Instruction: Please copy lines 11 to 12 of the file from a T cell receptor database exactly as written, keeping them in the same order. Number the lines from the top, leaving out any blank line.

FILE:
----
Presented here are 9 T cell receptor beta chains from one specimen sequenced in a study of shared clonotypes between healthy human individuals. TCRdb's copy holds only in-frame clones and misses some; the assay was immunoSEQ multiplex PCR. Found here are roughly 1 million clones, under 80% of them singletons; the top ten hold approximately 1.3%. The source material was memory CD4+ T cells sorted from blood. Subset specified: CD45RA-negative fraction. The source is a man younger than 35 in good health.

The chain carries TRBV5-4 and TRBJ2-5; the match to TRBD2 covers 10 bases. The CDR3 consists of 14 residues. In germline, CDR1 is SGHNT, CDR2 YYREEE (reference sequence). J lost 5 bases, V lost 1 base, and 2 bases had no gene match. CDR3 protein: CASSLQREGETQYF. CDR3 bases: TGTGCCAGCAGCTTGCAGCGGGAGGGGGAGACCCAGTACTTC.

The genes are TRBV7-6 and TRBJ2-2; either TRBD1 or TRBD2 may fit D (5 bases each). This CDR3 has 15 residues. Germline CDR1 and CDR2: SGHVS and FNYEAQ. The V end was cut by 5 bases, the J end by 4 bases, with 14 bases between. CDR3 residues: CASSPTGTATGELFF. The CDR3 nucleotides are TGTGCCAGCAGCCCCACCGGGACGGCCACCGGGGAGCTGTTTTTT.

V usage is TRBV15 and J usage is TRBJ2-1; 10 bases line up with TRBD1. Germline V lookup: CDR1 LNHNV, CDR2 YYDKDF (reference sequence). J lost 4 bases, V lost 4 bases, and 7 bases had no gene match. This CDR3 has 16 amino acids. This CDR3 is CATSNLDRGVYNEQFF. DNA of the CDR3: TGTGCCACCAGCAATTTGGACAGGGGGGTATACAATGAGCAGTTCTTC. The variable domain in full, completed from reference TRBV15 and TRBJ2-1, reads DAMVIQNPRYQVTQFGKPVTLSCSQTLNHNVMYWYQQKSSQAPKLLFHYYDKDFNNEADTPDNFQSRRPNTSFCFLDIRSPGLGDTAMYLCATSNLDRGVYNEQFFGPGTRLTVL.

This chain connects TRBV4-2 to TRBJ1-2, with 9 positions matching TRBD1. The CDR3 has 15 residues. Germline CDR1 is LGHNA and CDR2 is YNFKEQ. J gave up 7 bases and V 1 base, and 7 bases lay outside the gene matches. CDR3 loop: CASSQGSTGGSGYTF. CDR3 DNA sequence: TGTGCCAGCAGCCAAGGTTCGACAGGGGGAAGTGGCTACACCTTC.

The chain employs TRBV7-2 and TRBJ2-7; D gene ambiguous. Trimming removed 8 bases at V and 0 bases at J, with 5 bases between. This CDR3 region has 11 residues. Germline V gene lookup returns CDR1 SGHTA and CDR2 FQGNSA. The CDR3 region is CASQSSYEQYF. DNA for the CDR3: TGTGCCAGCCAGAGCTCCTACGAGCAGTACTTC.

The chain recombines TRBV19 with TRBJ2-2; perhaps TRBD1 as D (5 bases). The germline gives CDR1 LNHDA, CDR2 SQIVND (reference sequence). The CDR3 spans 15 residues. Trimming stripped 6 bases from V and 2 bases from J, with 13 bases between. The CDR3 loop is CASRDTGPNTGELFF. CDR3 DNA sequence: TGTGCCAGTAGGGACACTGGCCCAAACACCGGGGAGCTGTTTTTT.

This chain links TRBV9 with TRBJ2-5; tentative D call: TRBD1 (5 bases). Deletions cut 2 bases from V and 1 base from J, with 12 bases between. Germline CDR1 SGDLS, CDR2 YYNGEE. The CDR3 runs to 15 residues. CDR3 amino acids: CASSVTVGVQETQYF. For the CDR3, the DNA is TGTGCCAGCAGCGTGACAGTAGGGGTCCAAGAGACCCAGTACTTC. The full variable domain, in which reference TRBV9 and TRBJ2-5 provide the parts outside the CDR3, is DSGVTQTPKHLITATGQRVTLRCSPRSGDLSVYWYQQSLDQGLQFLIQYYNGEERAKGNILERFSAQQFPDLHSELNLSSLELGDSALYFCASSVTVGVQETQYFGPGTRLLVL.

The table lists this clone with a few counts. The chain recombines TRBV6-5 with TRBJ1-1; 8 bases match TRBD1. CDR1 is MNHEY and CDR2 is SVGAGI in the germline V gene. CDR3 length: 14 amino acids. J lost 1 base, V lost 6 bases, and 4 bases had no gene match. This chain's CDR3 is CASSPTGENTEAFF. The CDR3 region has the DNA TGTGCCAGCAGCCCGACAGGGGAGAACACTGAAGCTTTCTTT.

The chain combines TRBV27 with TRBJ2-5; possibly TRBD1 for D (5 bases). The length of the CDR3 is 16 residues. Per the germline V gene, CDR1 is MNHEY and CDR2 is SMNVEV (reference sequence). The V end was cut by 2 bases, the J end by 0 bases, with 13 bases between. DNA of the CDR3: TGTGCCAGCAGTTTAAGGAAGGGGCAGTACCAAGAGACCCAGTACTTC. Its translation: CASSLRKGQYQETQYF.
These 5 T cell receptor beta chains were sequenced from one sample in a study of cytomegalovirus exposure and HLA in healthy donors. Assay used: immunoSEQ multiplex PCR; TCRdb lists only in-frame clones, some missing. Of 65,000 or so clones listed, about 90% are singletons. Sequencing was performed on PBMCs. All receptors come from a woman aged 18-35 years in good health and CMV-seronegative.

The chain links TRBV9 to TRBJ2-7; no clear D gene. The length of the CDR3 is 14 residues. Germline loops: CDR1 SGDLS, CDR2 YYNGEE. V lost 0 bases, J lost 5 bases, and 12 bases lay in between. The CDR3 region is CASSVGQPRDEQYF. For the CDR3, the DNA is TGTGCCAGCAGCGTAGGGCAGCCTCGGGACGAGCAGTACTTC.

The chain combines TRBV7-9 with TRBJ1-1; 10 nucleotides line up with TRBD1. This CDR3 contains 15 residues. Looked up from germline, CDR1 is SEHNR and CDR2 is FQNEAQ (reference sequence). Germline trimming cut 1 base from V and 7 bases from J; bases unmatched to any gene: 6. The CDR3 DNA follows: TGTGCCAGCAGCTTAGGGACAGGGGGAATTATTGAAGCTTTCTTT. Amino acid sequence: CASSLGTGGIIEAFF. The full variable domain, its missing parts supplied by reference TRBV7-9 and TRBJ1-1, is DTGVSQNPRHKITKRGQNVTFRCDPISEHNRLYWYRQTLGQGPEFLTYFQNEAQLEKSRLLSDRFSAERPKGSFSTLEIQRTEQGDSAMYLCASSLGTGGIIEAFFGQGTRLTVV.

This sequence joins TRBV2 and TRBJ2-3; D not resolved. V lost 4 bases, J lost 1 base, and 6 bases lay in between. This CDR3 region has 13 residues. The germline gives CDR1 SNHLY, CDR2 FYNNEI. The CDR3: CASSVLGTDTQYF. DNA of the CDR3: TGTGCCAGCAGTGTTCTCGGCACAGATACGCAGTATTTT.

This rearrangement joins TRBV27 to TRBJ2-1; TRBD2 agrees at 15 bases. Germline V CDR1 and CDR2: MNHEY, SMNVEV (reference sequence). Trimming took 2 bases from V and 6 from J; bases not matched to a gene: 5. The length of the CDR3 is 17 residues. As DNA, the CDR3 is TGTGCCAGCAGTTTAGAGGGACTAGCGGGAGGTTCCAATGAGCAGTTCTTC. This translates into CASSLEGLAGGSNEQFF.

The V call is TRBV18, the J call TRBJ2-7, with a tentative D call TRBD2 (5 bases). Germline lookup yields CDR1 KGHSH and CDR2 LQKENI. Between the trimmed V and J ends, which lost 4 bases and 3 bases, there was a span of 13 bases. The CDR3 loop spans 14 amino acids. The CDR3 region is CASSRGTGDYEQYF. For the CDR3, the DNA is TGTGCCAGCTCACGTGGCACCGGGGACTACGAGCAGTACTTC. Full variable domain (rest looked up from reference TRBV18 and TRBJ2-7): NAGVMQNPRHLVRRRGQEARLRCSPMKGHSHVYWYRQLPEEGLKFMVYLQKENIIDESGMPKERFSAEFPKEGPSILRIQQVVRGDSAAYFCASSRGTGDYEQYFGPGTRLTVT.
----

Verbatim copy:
These 5 T cell receptor beta chains were sequenced from one sample in a study of cytomegalovirus exposure and HLA in healthy donors. Assay used: immunoSEQ multiplex PCR; TCRdb lists only in-frame clones, some missing. Of 65,000 or so clones listed, about 90% are singletons. Sequencing was performed on PBMCs. All receptors come from a woman aged 18-35 years in good health and CMV-seronegative.

The chain links TRBV9 to TRBJ2-7; no clear D gene. The length of the CDR3 is 14 residues. Germline loops: CDR1 SGDLS, CDR2 YYNGEE. V lost 0 bases, J lost 5 bases, and 12 bases lay in between. The CDR3 region is CASSVGQPRDEQYF. For the CDR3, the DNA is TGTGCCAGCAGCGTAGGGCAGCCTCGGGACGAGCAGTACTTC.